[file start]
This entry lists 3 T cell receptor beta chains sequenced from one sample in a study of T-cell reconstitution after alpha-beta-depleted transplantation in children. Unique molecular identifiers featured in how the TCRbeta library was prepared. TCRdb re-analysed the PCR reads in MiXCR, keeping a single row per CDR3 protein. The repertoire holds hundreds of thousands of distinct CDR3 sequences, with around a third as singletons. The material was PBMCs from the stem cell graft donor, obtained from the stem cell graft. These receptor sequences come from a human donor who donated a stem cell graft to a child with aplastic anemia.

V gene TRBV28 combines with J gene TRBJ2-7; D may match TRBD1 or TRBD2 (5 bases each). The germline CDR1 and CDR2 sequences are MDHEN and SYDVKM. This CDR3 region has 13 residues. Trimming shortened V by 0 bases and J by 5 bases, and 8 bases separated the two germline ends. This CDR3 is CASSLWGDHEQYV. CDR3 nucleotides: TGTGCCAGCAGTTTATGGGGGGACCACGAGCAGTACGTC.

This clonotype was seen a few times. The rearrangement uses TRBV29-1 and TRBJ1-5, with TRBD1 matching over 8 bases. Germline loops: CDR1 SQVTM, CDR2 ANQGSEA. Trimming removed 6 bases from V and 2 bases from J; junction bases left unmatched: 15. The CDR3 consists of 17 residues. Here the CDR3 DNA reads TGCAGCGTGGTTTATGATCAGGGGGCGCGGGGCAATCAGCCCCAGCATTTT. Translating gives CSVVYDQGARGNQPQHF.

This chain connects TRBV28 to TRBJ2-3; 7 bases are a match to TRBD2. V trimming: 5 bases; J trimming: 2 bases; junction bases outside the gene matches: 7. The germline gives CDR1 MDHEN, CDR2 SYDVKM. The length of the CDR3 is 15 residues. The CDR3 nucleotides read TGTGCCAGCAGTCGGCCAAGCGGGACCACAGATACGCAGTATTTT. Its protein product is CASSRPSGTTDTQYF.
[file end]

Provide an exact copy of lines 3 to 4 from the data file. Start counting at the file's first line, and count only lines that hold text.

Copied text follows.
This clonotype was seen a few times. The rearrangement uses TRBV29-1 and TRBJ1-5, with TRBD1 matching over 8 bases. Germline loops: CDR1 SQVTM, CDR2 ANQGSEA. Trimming removed 6 bases from V and 2 bases from J; junction bases left unmatched: 15. The CDR3 consists of 17 residues. Here the CDR3 DNA reads TGCAGCGTGGTTTATGATCAGGGGGCGCGGGGCAATCAGCCCCAGCATTTT. Translating gives CSVVYDQGARGNQPQHF.

This chain connects TRBV28 to TRBJ2-3; 7 bases are a match to TRBD2. V trimming: 5 bases; J trimming: 2 bases; junction bases outside the gene matches: 7. The germline gives CDR1 MDHEN, CDR2 SYDVKM. The length of the CDR3 is 15 residues. The CDR3 nucleotides read TGTGCCAGCAGTCGGCCAAGCGGGACCACAGATACGCAGTATTTT. Its protein product is CASSRPSGTTDTQYF.